Silent films at the Glasgow Film Festival, February 2012

The Phantom of the Opera (1925)
The Phantom of the Opera (1925)

Just a quick post to let you know about the silent film offering at the rather wonderful Glasgow Film Festival, which runs from 16-26 February 2012. If you include the Glasgow Youth Film Festival and the Glasgow Short Film Festival, which precede it, it all adds up to three weeks of movies – some of which are silent. Here goes:

The Loves of the Pharoah, Friday 17 February, 3.30pm, GFT 2

Ernst Lubitsch was a master of sophisticated romantic comedies but The Loves of Pharaoh reveals that he was also a filmmaker to rival the scale and ambition of DW Griffith or Peter Jackson. The Loves of Pharaoh  is notable for its spectacular production design, gorgeous costumes, beautiful chiaroscuro cinematography and crowd scenes involving thousands of extras in an age before the convenience of computer generated effects. Future Oscar-winner Emil Jannings is the Egyptian Pharaoh who rejects the beloved daughter of the king of Ethiopia in favour of his infatuation with slave girl Theonis. It is a recipe for conflict, heartbreak and epic drama. A stunning digital restoration heralds the return of a major silent production. Buy tickets.

Berlin: Symphony of a Great City, Saturday 18 February, 3pm, CCA theatre

Walter Ruttmann’s groundbreaking documentary captures the pulse of Berlin in a single day in the late 1920s. It is a moment of calm between the nightmare of the Depression and the horrors of the Nazi era. Inspired by Dziga Vertov (The Man with a Movie Camera), he compiles an impressionistic portrait of a bustling metropolis from the first light of dawn to the last gasp of the city’s neon-lit nightlife. Cameras hidden on vehicles and in suitcases capture an authentic picture of children hurrying to school, factories billowing smoke, rush-hour traffic and even the President Paul von Hindenburg. It is a wonderful time capsule made all the more poignant by the city’s virtual destruction in the Second World War. This special screening is accompanied by a live improvised performance from Scottish Jazz Trio AAB as musicians Tom and Phil Bancroft and Kevin Mckenzie rock the house with a unique fusion of bop, folk, house and indie rock. Buy tickets.  Screening in combination with the ‘live’ film Glasgow: Symphony of a Great City.

The Adventures of Prince Achmed, Saturday 18 February, 8pm, CCA Theatre

Ten years before Snow White, pioneering filmmaker Lotte Reiniger directed what is generally considered the first animated feature. Painstakingly created over three years, The Adventures of Prince Achmed is a dazzling achievement. Inspired by her love of Chinese shadow puppetry, Reiniger and her husband Carl Koch used 300,000 camera shots of frame-by-frame silhouette animation to create an enchanting tale from The Arabian Nights. Once upon a time, a young prince arrives on a magical island where he falls in love with Princess Peri Banu. But to win her hand and ensure their future, he must battle ogres and vanquish an evil sorcerer. A beautifully crafted, utterly charming fairy tale and a wonderful piece of film history. Buy tickets.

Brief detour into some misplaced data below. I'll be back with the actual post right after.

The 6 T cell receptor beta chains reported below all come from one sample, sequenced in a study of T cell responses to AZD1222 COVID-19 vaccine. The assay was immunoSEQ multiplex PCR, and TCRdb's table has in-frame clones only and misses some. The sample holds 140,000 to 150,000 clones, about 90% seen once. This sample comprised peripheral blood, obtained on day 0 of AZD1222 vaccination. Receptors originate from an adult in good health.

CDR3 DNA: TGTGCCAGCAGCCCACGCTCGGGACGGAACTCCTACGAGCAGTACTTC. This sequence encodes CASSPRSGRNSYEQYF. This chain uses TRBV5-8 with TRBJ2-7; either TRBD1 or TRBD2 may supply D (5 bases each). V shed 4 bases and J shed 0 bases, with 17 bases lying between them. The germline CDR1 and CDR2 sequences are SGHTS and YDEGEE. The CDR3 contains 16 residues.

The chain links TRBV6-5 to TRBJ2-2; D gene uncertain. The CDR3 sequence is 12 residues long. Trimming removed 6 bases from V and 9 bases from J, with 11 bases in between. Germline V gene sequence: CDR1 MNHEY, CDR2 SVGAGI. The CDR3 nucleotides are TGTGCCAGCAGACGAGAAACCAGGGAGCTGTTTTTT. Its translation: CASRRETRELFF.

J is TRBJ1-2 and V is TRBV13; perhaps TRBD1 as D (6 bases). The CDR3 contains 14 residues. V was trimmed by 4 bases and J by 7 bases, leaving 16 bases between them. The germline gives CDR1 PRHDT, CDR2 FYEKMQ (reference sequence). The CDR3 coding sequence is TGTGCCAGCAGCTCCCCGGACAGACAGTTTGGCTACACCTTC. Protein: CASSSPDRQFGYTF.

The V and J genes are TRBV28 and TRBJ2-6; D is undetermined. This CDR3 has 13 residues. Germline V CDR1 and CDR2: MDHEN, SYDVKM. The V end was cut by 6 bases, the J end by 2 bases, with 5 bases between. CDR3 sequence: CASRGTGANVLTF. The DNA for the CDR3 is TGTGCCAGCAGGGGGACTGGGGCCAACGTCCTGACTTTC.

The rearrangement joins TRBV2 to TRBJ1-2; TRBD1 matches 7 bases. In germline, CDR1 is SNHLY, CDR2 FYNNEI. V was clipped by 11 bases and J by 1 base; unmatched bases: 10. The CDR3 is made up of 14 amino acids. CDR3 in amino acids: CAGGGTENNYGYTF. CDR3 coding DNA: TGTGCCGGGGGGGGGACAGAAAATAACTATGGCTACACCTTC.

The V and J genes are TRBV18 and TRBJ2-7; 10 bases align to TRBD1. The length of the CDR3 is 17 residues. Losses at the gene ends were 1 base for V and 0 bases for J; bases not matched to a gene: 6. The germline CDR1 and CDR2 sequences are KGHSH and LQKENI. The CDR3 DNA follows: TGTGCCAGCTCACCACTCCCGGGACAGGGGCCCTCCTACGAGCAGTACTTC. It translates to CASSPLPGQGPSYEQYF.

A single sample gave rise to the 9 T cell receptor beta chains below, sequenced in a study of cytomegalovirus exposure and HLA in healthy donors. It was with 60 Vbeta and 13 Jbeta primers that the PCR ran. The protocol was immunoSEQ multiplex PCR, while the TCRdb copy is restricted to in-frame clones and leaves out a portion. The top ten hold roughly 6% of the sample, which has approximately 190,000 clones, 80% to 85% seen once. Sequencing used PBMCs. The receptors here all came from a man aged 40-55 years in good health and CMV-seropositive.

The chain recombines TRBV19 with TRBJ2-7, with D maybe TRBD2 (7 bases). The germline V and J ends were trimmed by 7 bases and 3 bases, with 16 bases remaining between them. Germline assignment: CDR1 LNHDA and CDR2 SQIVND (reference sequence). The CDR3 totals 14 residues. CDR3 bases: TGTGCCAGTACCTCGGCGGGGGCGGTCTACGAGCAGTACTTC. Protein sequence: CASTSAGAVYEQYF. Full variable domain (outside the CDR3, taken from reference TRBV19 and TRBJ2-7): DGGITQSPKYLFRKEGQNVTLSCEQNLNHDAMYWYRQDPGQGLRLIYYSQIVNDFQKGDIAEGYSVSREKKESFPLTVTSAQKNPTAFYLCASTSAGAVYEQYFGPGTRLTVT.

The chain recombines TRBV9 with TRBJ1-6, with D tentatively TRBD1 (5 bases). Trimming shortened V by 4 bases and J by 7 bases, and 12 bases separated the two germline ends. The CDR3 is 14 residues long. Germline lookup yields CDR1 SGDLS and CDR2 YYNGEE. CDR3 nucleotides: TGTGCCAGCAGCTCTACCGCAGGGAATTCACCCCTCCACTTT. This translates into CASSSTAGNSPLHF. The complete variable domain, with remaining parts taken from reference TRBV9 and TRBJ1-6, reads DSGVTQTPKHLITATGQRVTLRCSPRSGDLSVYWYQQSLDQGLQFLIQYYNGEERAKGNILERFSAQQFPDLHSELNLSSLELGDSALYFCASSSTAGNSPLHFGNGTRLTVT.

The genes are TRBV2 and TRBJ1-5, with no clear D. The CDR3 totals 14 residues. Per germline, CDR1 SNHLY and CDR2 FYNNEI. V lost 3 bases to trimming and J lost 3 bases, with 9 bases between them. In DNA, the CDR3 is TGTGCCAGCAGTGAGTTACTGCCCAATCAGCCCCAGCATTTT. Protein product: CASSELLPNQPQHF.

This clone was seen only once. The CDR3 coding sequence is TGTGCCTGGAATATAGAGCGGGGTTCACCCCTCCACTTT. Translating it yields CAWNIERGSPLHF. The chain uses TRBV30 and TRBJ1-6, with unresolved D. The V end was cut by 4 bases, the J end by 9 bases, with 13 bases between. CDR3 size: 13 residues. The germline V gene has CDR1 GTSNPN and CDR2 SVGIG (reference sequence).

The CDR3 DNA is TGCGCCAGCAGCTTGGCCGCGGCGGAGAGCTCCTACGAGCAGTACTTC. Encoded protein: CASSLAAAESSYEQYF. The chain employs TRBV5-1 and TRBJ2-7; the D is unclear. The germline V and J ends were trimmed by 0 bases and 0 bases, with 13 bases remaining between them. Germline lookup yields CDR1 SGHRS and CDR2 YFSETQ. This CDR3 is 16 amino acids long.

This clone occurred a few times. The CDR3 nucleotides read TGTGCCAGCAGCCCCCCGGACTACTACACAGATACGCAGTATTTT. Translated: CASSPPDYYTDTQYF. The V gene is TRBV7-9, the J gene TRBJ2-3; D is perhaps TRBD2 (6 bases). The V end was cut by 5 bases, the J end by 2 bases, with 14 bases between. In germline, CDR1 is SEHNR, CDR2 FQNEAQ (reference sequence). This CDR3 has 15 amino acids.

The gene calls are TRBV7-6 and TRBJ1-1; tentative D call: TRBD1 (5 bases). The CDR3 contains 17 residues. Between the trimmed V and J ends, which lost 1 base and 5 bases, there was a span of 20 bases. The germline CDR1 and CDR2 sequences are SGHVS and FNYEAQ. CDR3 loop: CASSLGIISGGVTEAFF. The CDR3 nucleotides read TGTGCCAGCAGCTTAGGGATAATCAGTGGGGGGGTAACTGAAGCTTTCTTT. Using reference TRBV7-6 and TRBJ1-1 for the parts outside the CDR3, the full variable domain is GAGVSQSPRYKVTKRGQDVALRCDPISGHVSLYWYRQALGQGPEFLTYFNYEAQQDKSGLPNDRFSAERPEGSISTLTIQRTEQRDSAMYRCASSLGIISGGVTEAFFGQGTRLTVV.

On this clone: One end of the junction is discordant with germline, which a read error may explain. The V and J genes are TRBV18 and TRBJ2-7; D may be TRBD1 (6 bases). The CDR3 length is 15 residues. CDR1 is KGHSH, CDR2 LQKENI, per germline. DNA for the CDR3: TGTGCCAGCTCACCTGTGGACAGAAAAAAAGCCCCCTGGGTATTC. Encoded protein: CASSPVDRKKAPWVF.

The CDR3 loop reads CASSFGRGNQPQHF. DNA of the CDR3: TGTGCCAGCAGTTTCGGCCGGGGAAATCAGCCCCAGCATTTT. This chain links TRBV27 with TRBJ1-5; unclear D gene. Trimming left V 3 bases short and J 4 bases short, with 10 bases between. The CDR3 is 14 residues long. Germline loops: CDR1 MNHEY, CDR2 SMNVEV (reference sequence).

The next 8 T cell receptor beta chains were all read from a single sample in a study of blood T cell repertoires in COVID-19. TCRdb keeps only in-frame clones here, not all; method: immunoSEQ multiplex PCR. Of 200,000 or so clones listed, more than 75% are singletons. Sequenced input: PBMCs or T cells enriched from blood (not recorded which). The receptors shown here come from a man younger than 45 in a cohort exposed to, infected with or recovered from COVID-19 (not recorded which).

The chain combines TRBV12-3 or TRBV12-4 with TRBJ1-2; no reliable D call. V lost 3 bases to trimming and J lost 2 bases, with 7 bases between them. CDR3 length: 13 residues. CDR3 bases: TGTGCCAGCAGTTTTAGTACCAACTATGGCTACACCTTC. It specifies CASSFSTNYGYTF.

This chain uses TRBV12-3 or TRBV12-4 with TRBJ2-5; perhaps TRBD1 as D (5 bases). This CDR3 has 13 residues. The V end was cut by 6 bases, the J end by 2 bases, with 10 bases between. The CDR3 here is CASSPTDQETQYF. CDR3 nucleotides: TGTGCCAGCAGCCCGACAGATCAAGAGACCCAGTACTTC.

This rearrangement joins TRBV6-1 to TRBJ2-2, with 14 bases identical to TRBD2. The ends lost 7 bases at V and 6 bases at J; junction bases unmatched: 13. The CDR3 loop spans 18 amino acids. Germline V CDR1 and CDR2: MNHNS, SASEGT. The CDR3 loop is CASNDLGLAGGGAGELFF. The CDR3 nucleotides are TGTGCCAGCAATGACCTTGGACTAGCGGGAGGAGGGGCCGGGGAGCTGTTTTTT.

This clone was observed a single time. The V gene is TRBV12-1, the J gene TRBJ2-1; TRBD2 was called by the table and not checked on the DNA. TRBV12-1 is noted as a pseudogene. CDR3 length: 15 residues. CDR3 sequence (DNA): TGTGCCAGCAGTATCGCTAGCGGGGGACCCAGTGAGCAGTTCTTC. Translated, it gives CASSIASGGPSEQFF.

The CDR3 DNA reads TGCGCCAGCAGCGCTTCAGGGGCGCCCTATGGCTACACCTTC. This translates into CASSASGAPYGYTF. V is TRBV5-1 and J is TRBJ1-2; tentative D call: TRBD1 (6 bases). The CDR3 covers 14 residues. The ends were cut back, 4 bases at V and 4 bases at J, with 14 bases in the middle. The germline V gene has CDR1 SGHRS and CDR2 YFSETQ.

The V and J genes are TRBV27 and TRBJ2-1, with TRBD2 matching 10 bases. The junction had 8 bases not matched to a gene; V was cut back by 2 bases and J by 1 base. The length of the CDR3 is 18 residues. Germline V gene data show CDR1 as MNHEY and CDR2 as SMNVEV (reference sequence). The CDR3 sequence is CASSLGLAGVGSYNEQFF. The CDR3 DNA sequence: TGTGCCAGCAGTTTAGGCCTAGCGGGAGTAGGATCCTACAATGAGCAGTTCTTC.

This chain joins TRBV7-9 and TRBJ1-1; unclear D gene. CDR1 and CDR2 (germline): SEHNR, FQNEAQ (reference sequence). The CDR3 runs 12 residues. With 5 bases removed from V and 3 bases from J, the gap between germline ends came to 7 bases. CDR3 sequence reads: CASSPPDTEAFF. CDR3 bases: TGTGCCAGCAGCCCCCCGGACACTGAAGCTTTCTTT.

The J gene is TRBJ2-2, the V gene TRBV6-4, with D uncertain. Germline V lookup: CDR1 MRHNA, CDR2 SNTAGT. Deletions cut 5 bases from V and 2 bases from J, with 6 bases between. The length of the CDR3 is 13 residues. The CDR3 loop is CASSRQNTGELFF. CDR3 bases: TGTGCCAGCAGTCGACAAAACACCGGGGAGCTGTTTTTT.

Salomé (1923)
All Nazimova in Salomé (1923)

Salomé, Sunday 19 February, 7pm, GFT 2

Based on Oscar Wilde’s decadent play, Alla Nazimova and Charles Bryant’s Salomé tells the biblical story of King Herod and his execution of John the Baptist at the request of Salomé, his daughter and object of lust. A commercial flop on release back in 1923, the film now enjoys cult status. It is revered for its camp acting and for Natacha Rambova’s highly stylised Aubrey Beardsley-esque sets and costumes (many made with fabrics from Maison Lewis of Paris). The bold designs and the profusion of silver lamés, veils, turbans and peacock feathers make this a stunning visual treat. Screened with live piano accompaniment. This screening is a preview for the Fashion in Film Festival which takes place at GFT in March. Buy tickets.

The Phantom of the Opera, Sunday 26 February, 7.30pm, Pollokshaws Burgh Hall

Known as ‘The Man of a Thousand Faces’, Lon Chaney was the undisputed master of horror in the 1920s and one of the biggest box-office stars in the history of Universal Pictures. This stunning silent version of the Gaston Leroux classic remains one of his creepiest productions. Lovingly restored, it features a groundbreaking use of two-strip technicolor in the notorious Bal Masque sequence and hand tinting elsewhere. Chaney finds the pathos in the scarred composer, haunting the catacombs beneath the Paris Opera house, obsessed with a beautiful young soprano whom he kidnaps to ensure she will only ever sing for him. This screening is accompanied by live music on the Wurlitzer Cinema Organ played by organist David Gray. Buy tickets. Read more.

UPDATE: You can also see award-winning modern silent film Dogged in the short film festival as part of Practice Makes Perfect: Scottish Competition 2 at the CCA on 10 February and The Shed 11 February. More details here.

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